Public workers’ pensions, education spending and highway improvements are high on the list of likely topics as Gov. Tom Corbett marks the midway point in his first term with Pennsylvania’s annual budget address.
The Republican governor has described many aspects of what he wants to do in a series of recent interviews and public appearances, but his speech at the state Capitol on Tuesday will undoubtedly contain some surprises in an agenda that has been a work in progress.
Corbett is expected to announce a budget for the fiscal year beginning July 1 that increases spending slightly over this year’s $27.7 billion approved budget to account for the rising costs for public employee pensions, health care for the poor, debt and prisons.
He has said he will call for changes to pensions in an effort to lower the government’s cost and is expected to roll out a long-term plan to improve the state’s roads, bridges and mass transit that revolves around a plan to raise wholesale fuel taxes.
He also has said he would ask the Legislature to maintain level funding for higher education, add new state police cadet classes and devote more money to help those with intellectual disabilities. He has left the door open to an increase in funding for public schools, already an enormous share of state spending.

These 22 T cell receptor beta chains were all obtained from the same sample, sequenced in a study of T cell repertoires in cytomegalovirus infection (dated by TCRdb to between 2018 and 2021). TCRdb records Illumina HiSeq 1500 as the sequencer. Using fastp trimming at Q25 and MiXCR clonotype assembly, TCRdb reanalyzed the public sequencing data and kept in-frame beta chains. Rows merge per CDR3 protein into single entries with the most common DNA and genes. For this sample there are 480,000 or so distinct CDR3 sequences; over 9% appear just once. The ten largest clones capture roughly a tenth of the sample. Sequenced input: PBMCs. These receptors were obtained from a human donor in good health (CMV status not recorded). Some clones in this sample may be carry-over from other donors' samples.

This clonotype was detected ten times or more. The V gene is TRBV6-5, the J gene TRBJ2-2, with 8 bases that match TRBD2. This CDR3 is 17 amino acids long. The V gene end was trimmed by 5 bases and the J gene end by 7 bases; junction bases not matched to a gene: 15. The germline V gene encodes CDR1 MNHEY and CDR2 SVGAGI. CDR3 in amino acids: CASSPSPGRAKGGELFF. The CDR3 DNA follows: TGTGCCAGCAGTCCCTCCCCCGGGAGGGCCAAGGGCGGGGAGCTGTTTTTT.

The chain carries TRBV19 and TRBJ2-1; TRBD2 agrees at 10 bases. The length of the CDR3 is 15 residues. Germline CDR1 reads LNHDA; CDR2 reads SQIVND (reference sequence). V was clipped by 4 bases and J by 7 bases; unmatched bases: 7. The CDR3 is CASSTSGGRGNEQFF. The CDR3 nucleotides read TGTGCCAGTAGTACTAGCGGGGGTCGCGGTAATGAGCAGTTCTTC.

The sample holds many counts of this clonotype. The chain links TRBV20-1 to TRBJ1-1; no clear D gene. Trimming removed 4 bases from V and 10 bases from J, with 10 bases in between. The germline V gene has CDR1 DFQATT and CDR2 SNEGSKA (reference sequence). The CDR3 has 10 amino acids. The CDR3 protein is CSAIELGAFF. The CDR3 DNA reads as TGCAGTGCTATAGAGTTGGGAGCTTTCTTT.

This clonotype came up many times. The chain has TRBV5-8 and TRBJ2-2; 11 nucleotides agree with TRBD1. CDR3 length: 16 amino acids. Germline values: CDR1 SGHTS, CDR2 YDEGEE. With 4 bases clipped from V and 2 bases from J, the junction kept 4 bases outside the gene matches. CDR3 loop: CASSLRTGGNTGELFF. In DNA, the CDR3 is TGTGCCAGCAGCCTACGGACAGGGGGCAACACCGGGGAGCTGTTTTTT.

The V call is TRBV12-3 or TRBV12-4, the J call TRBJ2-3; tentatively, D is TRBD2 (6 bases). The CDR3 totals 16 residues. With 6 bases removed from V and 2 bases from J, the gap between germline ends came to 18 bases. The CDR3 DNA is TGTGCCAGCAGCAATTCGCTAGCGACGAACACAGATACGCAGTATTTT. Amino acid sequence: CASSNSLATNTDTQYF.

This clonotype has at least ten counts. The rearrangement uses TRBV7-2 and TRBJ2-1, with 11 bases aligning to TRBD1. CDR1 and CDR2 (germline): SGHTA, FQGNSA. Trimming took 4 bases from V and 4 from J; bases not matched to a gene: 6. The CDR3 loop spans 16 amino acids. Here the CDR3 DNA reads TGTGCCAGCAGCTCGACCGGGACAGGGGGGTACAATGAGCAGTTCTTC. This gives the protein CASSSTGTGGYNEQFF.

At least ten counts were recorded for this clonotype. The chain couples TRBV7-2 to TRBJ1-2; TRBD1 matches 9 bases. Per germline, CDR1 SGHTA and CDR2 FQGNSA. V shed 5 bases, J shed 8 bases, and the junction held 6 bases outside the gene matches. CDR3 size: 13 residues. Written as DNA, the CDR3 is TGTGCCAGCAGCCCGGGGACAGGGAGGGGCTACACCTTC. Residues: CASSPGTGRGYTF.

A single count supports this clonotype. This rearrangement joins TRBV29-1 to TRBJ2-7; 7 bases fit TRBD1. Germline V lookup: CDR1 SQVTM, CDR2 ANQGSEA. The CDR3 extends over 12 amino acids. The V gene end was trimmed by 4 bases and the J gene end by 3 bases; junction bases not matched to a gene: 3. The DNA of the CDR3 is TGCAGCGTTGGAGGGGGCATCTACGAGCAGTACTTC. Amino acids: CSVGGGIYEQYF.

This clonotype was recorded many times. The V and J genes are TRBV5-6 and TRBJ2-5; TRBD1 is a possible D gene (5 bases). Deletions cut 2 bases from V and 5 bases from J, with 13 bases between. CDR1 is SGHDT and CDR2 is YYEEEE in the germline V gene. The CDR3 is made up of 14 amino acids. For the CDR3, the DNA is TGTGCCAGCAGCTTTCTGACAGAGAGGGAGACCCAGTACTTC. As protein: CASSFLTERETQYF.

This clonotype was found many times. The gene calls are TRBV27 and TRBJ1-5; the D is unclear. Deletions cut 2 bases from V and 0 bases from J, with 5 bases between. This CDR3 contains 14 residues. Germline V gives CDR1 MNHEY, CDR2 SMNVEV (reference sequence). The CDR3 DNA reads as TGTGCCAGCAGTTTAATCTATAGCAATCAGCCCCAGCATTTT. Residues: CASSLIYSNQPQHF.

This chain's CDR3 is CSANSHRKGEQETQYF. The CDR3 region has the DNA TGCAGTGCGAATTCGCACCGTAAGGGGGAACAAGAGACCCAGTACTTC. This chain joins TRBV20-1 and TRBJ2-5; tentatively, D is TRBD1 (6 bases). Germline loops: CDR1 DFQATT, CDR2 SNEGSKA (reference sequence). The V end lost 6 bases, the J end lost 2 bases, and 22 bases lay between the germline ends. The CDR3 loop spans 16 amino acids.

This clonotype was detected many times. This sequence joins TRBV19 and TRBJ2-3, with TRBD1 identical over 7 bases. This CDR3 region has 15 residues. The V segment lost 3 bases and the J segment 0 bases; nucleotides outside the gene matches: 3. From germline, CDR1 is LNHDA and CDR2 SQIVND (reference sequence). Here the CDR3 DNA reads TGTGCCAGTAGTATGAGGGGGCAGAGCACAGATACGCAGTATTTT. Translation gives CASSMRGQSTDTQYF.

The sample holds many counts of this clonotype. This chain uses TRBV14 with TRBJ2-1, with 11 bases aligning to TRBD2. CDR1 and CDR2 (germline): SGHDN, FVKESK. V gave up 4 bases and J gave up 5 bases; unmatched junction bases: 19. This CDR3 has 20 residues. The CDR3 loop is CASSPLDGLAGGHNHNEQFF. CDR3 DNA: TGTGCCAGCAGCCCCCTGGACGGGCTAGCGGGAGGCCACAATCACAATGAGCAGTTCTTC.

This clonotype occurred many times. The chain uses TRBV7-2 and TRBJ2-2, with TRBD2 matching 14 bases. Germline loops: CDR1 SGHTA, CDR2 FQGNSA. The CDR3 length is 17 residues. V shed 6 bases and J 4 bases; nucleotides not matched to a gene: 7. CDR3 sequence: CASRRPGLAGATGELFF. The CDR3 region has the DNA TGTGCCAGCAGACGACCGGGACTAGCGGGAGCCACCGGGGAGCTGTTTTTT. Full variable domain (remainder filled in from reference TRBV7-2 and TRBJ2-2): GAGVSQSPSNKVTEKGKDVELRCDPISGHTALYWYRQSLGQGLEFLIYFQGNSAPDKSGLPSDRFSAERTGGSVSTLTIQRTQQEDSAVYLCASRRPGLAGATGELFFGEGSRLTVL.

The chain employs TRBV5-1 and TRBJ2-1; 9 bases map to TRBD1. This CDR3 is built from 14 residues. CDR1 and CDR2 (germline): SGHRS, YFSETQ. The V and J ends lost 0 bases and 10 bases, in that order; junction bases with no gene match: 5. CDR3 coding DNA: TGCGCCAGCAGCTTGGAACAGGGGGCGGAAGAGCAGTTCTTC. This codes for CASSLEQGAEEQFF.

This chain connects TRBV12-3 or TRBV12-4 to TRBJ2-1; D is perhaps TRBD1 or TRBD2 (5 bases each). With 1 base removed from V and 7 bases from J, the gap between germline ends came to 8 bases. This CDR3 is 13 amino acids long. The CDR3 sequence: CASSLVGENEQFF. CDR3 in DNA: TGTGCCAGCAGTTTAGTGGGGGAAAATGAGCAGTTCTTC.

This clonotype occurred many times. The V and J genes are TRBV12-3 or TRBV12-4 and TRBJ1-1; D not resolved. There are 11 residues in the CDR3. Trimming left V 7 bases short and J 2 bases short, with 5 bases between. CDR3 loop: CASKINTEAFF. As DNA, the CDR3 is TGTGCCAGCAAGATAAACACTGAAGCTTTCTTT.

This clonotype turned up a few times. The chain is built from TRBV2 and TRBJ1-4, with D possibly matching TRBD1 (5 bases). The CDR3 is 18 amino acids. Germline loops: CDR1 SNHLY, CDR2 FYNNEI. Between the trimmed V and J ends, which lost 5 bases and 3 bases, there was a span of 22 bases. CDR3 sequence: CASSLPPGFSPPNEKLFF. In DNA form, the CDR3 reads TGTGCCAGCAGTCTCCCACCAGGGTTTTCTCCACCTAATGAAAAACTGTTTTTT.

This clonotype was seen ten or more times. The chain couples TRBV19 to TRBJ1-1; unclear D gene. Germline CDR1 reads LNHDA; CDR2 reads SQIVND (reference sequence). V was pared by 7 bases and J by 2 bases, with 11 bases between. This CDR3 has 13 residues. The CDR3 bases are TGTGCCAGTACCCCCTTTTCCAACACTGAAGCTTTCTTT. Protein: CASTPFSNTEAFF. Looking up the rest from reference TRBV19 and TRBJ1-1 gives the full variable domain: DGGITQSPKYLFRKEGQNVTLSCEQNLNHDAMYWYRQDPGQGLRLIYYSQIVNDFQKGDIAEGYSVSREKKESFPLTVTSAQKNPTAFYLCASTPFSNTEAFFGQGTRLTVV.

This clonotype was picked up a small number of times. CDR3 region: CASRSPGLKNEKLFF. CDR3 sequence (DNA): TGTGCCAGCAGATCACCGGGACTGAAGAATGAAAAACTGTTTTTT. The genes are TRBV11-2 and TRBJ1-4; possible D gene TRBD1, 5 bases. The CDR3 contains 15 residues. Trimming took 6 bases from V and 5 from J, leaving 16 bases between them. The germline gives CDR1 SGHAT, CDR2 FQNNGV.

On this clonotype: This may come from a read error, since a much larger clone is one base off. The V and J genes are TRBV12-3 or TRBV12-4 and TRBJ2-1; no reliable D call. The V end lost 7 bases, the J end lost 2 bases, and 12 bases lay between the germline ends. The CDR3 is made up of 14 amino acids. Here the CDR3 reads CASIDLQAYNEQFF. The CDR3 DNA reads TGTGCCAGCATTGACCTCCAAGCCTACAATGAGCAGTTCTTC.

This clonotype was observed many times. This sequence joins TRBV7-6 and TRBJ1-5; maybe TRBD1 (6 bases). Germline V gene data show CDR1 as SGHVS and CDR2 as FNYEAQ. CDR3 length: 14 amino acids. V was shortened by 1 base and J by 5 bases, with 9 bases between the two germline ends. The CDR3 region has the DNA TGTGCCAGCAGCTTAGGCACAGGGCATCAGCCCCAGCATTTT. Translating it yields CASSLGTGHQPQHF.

For the past two years, Corbett has held the line on income and sales taxes while lowering broad-based business taxes, and he is expected to continue that in his third budget.
Corbett’s press secretary, Kevin Harley, said Corbett will provide more details about his approach to pensions and transportation, also big ticket items in state government.
However, Corbett may not tackle the question of whether to expand Medicaid eligibility under the federal health care law, a move he has said might not be affordable.
Corbett’s first two budgets were complicated by the economic downturn, sluggish state tax collections and the disappearance of temporary federal aid to recession-wracked state budgets.
Recently, he has been making the case for several initiatives that he says can relieve pressure on the state government’s budget.
A British company is in line to take over management of the Pennsylvania Lottery, the governor just took the wraps off a major plan to privatize the state’s liquor stores and he will propose structural changes to pensions for state employees and public school teachers that could have a major fiscal impact for years to come.
The state lawmakers who will attend the budget address will want to know everything they can about where Corbett wants to spend any new money.
After the speech, lawmakers begin weeks of hearings to delve into the proposal’s various parts and pore over the proposal, program by program. The 2013-14 spending plan that passes, probably in about five months, will look different in many respects.
Corbett’s speech was still being fine-tuned late in the day on Monday.
“He’s very involved” in writing the budget addresses, Harley said. “He basically sets the outline up, gets drafts. He spends a lot of time with this.”
Last year’s budget, which met a goal of the governor’s when it was passed before the July 1 start of the fiscal year, amounted to $27.7 billion. It included a tax credit to pave the way for construction of a major petrochemical refinery in western Pennsylvania and another tax credit designed to advance his agenda to open up taxpayer-financed alternatives to public schools.
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